A. I saw when your colleague questioned Mr McMullan yesterday, you put to him some of the things that he'd said to me and I do use the word honest about Mr McMullan, because he's brutally honest about what he did and how he defends it, and there's no doubt whatsoever that the reason why these celebrity magazines are so successful and the reason why X Factor and Pop Idol are so successful is because it's what the public want. The question, I think, that just as in politics sometimes, you have to ask the question, in law you have to ask the question, I think in the media as well you should ask the question as to whether there are broader responsibilities about the sort of country that we are and the sort of country we want to be and the impact that the media culture is having upon that.
LORD JUSTICE LEVESON
Mr McMullan put it this way. He said the only barometer, effectively, was the fact that somebody puts a pound coin on a newsagent's table and buys the paper.
A. That is a barometer, but when you get on to talk about editors are fond of saying when I say they're not accountable to everybody, they say, "We're accountable to our readers every day". They are, up to a point. The readers don't actually know a lot of what goes into producing the stories that they're reading. They very rarely see corrections of anything that's wrong. If they do see them, they're buried away in the back of the newspaper. So they may say they're accountable to their readers on a commercial level, but there's no transparency about the journalistic practices that they use to fill their papers.
LORD JUSTICE LEVESON
And, of course, the very impact of what's been happening in this room for the last two weeks itself is creating a reaction
LORD JUSTICE LEVESON
which underlines the point you're just making.
A. Absolutely. If you go back to the reason why you asked me to come here, my statement that if the public knew the truth about the way parts of the media operate, they would be horrified, the public out there are horrified by what they've heard in the last two weeks and not just because of film stars and but because of what they saw from the Dowlers and the McCanns and the Watsons and they will argue these are atypical. My argument is they are not atypical. This is what happens to anybody that they decide is a major news commodity.
Thank you. I'm now on page 21070. You make the point there, level with the upper hole punch: "It's the culture of denigration and of desperation to get a story at all costs that leads someone working for a newspaper to think it permissible, despite the law, to hack the phones of celebrities and for editors and executives to commission, condone or turn a blind eye to such criminality." You're making the point there that if there is an ambient culture which tends to point in one direction, it's hardly surprising that certain types of activity ensue?
A. Yes. Again to quote Mr McMullan yesterday, he said that basically the attitude of the editors he worked for was: whatever it takes to get the story, you get it. If that is the attitude, whatever it takes, and they decide to cross a legal line, then what's to stop them the next time and the next time and the next time? And of course the editors may not know. They may genuinely not know that the law is being broken left, right and centre. Here's how I think often it may happen. Let's say that a newspaper commissions a private investigator to do something and they do it successfully and it helps the newspaper publish a story they want to publish and meanwhile the private investigator now knows that actually there's good money in this. So they then go and look for stories, which then sell as if they were freelance journalists, and the newspapers establish, actually, this guy's quite a good source. The newspaper doesn't necessarily want to know or even ask how these stories are coming in. They're treating these people as journalists. But to use Mr McMullan's phrase yesterday, you're talking often about the criminal underworld, who are feeding newspapers, and editors then have stories put before them. Do they know? Do they ask where they came from? Do they always know? When Mr Dacre said to the House of Lords committee he had never published a story based on illegally obtained information, can he really say that? Does he really know that? I don't think he does.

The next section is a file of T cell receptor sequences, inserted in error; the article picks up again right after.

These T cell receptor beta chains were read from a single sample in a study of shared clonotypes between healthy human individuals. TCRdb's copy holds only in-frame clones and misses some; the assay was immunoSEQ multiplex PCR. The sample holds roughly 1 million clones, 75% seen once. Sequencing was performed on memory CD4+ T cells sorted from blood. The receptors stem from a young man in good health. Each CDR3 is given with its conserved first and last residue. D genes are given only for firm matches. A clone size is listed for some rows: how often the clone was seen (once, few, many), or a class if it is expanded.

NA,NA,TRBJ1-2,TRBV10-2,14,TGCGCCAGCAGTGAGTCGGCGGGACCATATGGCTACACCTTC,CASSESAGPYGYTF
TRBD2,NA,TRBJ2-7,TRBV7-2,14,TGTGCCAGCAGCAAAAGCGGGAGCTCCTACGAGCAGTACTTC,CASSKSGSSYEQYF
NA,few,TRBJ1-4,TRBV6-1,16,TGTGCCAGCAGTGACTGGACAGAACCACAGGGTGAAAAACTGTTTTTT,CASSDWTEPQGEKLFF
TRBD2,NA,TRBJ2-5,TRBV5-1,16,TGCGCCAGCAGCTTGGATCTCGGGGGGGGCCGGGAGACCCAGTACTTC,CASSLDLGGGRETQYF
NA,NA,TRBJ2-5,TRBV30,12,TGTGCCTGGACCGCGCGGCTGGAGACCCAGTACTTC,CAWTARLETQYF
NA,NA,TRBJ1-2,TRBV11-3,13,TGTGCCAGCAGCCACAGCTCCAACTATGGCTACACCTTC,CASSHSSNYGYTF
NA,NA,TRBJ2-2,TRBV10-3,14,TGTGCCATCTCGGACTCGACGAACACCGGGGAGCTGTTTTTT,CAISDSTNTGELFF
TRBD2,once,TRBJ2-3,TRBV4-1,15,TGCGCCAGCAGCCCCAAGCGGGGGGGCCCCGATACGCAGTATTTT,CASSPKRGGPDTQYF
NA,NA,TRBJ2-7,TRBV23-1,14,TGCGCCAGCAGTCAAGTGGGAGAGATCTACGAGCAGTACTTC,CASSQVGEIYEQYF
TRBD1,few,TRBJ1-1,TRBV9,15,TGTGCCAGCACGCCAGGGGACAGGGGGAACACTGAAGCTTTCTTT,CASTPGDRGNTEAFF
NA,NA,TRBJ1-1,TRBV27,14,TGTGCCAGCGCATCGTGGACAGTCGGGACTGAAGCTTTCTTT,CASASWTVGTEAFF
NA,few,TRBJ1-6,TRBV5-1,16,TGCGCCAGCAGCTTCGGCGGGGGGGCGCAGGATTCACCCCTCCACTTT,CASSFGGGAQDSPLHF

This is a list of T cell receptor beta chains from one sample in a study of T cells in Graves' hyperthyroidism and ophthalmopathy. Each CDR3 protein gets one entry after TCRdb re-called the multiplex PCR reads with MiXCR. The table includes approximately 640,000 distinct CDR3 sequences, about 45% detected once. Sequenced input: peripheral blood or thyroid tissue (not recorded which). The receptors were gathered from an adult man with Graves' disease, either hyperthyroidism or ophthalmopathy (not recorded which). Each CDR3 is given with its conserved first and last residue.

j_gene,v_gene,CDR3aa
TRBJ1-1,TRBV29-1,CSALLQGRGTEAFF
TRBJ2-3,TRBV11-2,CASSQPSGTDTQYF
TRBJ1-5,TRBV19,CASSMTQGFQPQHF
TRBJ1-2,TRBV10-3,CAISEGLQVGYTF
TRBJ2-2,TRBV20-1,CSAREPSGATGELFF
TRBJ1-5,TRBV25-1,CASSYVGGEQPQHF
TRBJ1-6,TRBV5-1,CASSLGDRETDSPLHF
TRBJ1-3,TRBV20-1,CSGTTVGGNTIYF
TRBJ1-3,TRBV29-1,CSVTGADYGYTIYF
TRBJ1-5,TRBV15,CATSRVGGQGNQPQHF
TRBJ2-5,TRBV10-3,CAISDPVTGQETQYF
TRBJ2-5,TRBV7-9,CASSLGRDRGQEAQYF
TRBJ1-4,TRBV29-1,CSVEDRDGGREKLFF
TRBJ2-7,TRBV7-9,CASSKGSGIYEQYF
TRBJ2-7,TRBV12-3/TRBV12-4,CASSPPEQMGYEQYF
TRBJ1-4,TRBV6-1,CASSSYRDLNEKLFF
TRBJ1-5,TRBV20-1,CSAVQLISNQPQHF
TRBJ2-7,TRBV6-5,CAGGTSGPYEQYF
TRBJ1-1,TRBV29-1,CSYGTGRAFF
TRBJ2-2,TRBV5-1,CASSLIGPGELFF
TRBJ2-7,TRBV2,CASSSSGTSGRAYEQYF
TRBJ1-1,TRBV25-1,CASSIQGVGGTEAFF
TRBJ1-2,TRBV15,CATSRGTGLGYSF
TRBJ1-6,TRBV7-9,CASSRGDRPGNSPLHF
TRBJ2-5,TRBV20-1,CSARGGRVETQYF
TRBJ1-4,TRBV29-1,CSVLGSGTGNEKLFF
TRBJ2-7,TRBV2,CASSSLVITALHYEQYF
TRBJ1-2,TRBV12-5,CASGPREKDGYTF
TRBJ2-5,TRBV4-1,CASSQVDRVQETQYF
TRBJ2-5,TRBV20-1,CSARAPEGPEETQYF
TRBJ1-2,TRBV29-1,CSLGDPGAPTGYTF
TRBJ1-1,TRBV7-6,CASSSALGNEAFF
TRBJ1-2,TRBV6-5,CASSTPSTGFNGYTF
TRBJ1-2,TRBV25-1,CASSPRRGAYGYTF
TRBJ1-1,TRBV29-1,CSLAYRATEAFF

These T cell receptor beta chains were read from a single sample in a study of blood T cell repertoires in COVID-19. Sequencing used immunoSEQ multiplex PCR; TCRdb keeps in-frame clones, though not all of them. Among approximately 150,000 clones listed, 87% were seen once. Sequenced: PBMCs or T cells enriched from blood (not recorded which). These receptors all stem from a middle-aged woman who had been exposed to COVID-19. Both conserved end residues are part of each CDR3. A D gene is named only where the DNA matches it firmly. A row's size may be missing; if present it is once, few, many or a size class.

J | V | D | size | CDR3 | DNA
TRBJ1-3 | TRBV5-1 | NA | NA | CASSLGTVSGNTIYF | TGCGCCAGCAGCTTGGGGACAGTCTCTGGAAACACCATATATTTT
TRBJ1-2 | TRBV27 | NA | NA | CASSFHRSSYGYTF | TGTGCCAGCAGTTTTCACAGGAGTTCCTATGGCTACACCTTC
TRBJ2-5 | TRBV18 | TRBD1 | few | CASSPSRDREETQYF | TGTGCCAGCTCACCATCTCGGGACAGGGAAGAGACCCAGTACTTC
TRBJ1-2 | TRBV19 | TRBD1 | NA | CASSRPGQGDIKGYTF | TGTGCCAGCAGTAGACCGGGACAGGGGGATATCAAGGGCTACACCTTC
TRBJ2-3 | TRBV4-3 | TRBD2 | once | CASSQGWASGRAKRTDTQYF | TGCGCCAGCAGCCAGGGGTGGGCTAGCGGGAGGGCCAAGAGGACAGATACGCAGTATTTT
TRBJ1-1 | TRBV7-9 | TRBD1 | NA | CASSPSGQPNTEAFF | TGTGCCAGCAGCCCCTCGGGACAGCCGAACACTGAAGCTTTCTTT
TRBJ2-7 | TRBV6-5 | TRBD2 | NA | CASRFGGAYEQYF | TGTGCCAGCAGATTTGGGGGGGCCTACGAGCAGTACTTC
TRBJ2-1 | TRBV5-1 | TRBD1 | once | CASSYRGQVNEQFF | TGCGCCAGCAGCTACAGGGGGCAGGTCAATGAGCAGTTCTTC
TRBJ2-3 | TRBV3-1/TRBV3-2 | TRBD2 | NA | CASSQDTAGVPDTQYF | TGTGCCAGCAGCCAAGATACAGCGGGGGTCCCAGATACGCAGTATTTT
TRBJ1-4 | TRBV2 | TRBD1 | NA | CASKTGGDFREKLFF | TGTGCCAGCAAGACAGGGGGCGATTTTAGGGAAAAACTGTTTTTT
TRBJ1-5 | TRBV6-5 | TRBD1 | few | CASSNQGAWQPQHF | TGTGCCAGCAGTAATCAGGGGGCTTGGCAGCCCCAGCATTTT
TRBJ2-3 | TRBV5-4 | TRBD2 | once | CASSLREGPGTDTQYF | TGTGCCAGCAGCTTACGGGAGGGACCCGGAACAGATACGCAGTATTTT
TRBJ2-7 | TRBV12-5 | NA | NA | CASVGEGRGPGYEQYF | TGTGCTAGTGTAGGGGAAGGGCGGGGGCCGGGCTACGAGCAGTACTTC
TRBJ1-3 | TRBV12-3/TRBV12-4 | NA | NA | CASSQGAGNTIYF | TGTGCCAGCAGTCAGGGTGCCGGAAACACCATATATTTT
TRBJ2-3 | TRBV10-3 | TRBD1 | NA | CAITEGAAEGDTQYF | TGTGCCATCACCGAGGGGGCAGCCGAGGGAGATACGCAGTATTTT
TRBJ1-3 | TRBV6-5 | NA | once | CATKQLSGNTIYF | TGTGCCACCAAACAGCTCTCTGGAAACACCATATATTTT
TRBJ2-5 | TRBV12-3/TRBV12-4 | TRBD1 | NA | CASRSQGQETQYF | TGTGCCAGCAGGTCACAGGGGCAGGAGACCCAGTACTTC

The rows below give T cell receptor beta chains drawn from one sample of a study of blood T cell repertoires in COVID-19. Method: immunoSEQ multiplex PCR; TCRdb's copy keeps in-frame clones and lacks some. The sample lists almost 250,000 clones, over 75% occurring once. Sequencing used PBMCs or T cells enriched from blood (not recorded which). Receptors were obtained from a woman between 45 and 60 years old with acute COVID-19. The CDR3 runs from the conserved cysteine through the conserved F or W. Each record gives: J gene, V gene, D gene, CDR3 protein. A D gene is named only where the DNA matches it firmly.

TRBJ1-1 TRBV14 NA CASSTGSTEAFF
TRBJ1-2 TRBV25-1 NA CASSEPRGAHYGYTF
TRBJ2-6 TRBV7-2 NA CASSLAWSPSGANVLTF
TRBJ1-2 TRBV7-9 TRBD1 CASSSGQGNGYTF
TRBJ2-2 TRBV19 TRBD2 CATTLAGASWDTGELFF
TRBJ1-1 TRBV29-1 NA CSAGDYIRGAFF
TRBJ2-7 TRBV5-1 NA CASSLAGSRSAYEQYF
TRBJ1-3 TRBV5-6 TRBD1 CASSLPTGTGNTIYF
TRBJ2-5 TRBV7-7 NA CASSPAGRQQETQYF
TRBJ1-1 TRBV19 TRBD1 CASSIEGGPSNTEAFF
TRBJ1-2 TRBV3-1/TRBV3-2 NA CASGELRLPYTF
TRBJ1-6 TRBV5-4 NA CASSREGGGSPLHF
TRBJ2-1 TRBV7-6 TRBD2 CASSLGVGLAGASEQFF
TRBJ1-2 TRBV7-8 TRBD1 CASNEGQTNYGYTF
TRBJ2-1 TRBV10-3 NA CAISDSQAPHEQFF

Q. Thank you. The heading now, "The fusion of news and comment/invention", 21071.
A. Can I pick up on one thing in my statement there? I think it is important about the Princess of Wales because I was involved in the management of the aftermath of that and I thought it was very, very interesting the extent to which the debate about the role of the paparazzi in her death barely figured in the days that followed. You could argue that actually we on the political side of the fence could have done more to promote that debate, but actually what we were busy with was trying to calm the country and organise the funeral. But I think there was an extent to which some of our papers were deliberately fanning that sense of public hysteria that there was at the time as a way of diverting attention from genuine public unease about the role of photographers in her death.